“I would stare at the grains of light suspended in that silent space, struggling to see into my own heart. What did I want? And what did others want from me? But I could never find the answers. Sometimes I would reach out and try to grasp the grains of light, but my fingers touched nothing.”
This book was so simple, yet so powerful at the same time. It was transparent and open, but also layered. This was my first Murakami and I was deeply moved by his way with words, his symbolism, and his knack for making a little love story mean so much more than that. It was also incredibly sad, but so meaningful and poignant. I will 100% be seeking out more of his work. Spoilers below!
I recently finished this novel and honestly I felt like I needed some time to properly digest what I had read, in order to fully understand it and appreciate it. On the surface, this was a coming of age story and a love story wrapped together in one. It touched on some extremely dark topics, however, and was not necessarily a happy story.
It was so honest. Oh my god, I noticed right away that the author has a way of taking a feeling you might have and put it into words so perfectly that you just sit there for a moment and go, “Yes, that’s what I have been trying to convey all along!” I absolutely love that feeling. When I can read a line and it speaks directly to my soul like that, I am an instant admirer. I underlined so many lines in this book! They were just so authentic and relatable, I had to. The narrative here was so open and exposed in a really raw way. It is truly unflinching in how it describes things and people and feelings, how it captures the thoughts and emotions of the characters so well. I really really loved that.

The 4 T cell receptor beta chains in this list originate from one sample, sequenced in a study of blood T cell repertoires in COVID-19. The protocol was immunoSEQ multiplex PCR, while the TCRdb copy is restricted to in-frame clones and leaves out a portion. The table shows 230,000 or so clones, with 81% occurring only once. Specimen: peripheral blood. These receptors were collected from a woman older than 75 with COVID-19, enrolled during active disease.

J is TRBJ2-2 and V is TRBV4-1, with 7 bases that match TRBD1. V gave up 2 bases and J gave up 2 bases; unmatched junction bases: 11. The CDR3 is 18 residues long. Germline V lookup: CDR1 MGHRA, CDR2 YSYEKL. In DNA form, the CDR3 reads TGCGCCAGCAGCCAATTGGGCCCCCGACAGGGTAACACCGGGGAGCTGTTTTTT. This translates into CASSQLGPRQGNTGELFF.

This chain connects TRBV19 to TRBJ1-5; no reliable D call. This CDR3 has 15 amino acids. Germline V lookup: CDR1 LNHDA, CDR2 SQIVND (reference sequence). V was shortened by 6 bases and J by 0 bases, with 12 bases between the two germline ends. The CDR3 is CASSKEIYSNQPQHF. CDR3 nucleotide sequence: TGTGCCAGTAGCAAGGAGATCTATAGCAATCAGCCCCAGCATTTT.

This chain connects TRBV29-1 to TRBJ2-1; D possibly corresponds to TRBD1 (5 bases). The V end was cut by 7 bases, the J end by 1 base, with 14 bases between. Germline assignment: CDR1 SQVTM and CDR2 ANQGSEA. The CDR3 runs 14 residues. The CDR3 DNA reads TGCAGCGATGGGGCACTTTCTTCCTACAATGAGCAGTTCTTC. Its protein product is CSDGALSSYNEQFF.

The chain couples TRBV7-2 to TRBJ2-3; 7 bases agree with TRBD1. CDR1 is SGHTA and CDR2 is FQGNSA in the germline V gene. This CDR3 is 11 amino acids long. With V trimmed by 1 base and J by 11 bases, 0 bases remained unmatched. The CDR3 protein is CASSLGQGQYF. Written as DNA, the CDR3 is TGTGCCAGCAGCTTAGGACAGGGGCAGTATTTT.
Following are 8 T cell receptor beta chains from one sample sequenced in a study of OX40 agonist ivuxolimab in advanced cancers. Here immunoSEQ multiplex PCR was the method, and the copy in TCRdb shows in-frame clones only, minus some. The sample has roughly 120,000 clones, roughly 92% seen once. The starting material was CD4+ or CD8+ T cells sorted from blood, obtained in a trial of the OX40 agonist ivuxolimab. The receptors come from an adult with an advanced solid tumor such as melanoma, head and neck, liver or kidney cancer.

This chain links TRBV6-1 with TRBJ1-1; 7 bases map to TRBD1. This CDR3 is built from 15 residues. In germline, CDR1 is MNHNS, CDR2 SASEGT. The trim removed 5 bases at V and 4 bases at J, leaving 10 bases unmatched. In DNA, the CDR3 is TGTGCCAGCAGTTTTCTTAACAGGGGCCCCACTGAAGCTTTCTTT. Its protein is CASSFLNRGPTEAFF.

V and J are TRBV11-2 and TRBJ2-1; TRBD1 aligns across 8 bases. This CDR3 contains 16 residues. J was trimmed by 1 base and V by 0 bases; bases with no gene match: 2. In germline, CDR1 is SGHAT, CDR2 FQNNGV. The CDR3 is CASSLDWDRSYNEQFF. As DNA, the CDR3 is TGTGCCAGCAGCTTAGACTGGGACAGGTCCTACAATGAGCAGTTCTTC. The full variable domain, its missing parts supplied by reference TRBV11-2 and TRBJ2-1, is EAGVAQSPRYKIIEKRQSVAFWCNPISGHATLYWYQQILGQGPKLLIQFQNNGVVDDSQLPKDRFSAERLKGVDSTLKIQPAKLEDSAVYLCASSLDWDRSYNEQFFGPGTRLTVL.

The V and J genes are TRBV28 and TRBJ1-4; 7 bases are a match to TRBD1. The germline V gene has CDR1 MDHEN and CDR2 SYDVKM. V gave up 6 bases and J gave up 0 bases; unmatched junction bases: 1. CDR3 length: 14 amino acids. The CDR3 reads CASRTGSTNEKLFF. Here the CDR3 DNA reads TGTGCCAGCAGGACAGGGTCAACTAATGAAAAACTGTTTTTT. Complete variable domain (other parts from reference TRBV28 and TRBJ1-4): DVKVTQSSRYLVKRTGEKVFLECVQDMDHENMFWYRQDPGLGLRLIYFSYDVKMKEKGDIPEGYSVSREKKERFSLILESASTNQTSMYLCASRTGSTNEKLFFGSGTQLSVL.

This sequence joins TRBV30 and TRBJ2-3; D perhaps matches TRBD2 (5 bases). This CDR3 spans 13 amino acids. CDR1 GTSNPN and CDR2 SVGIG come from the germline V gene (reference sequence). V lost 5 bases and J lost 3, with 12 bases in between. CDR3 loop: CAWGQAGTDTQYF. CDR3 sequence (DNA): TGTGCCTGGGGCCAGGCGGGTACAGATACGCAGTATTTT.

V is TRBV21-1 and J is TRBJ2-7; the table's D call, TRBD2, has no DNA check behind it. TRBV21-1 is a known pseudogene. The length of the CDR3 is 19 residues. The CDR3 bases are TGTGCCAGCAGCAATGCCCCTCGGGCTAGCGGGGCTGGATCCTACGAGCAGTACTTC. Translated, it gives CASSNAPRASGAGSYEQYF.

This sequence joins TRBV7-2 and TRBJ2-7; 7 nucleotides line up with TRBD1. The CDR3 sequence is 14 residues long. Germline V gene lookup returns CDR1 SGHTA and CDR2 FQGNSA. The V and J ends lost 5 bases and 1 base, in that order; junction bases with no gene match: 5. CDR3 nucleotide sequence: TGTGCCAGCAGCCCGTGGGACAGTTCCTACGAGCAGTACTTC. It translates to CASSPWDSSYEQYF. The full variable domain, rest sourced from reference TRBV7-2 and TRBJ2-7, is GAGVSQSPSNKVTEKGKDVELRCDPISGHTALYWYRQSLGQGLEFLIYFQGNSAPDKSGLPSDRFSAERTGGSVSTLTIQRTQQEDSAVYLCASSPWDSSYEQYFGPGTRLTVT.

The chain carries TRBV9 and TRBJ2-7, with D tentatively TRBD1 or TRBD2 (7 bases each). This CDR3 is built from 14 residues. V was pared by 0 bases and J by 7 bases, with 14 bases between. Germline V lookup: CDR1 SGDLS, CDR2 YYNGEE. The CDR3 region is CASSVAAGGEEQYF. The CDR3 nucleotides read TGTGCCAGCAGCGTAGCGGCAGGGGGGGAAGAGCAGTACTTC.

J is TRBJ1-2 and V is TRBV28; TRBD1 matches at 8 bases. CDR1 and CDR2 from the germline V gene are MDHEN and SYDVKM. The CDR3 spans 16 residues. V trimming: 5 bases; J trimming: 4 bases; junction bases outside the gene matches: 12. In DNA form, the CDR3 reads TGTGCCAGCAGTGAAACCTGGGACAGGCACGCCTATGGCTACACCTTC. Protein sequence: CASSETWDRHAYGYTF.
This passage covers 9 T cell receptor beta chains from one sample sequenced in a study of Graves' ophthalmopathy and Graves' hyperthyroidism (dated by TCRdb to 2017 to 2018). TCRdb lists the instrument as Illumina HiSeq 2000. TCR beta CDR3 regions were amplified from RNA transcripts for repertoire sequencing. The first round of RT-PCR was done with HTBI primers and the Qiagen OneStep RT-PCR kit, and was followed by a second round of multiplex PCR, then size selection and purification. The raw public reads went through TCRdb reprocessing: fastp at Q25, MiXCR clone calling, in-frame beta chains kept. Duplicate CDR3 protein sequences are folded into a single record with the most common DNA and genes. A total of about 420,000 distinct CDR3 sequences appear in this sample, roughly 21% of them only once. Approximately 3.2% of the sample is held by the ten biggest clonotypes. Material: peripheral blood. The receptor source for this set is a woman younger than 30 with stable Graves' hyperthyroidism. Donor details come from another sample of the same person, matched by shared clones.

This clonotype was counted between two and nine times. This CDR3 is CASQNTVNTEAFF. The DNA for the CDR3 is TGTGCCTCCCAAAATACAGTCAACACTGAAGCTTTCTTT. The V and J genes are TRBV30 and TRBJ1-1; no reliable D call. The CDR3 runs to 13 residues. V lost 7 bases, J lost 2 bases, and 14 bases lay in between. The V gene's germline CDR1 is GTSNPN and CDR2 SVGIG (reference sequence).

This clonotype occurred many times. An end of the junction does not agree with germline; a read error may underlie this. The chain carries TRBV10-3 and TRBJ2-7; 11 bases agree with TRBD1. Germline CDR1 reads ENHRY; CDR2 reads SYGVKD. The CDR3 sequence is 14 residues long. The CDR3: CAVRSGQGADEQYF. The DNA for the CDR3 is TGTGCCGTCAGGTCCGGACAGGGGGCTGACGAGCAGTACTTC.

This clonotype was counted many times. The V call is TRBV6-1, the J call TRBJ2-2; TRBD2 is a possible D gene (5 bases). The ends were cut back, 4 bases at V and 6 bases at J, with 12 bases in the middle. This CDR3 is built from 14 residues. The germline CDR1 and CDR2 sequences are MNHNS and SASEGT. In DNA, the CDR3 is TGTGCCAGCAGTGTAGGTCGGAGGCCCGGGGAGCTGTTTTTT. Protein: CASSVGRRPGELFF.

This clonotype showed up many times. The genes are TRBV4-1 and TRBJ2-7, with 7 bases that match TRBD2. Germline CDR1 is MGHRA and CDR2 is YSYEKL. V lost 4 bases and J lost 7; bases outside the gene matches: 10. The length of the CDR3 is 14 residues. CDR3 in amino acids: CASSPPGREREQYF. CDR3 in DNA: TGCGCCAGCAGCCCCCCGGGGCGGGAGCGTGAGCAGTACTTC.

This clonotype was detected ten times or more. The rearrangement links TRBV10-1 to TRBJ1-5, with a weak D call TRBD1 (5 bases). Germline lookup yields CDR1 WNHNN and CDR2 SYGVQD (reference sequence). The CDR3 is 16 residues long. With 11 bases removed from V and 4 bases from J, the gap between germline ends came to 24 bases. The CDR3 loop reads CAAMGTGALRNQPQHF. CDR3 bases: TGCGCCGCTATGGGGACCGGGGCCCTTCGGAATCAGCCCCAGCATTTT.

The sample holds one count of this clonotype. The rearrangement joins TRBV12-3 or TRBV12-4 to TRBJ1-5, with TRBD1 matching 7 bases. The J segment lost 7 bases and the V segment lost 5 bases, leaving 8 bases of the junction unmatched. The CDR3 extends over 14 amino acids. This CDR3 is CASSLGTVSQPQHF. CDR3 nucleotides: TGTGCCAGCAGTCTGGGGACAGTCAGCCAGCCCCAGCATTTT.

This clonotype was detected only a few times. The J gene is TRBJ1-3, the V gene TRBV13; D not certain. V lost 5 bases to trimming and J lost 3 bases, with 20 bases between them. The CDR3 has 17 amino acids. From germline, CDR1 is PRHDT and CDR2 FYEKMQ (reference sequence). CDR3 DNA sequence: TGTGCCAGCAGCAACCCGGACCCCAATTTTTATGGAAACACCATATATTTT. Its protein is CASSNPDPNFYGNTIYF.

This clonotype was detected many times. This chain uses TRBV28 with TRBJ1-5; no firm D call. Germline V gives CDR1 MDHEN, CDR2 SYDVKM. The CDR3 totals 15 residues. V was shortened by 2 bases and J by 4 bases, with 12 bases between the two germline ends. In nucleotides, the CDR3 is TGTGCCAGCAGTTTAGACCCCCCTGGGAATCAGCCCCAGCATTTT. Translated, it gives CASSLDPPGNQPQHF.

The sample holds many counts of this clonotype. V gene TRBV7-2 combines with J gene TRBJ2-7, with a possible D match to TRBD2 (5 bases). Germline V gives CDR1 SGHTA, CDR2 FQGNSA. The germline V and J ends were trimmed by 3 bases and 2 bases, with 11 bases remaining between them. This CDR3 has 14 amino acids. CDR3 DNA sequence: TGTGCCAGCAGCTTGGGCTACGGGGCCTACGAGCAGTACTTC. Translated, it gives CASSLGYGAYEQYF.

And it did is so effortlessly. You got such a clear picture of the characters, their wants, ambitions, and personalities in such a stark manner. The author does not embellish his writing, really; it is all just laid out for the reader and just as concise as it needs to be. The fact that he can pack so much into his minimalist style makes it powerful and effective.
The concept of grief and death, and how dealing with both can affect your life forever, was touched on very intelligently, and interestingly, here. Naoko and Toru were forever connected by death when their mutual friend (her then boyfriend) committed suicide in high school. Then Reiko and Toru become connected over the death of Naoko, which again, is a suicide. Such acts forever scar and impact the people that experience them. Toru tries to break that cycle, that habit with Midori who is a foil for Naoko. But by not dealing with their grief and their feelings when they were younger, it harms them later in life. This is almost a turning point, as Toru says, with 18-19 being the formative years of one’s life. How they handle everything during that time determines the rest of their lives. Toru survived, but Naoko did not. This entire book is shaped by death. Even minor or side characters mention it or are touched by it. There are at least four suicides discussed int this book. It clings to the characters and weighs them down in varying degrees. Sometimes it drags them down, as well. The book touches on mental stability and how it is such a fine balance, and so very hard to cope with. It notes that someone else’s mental health is not your responsibility and you can’t just wish them better, no matter how much you love them or want them to be okay. It was very powerful.
Not only was this an extremely well written book (And it being translated from Japanese makes that even more impressive!), but it was also such an interesting, unique, nuanced, raw, and hard-hitting discussion. It was very tragic and sad. Poignant. I am definitely a new fan of Murakami after reading this and cannot wait to read more of his work.
Thank you all for reading!
Title: Norwegian Wood
Author: Haruki Murakami
Genre: Fiction| Literature | Adult | Cultural – Japanese | Romance | Asian Literature
Publication Date: September 4th, 1987
Page Count: 296 pages
Buy It: Wordery | Book Depository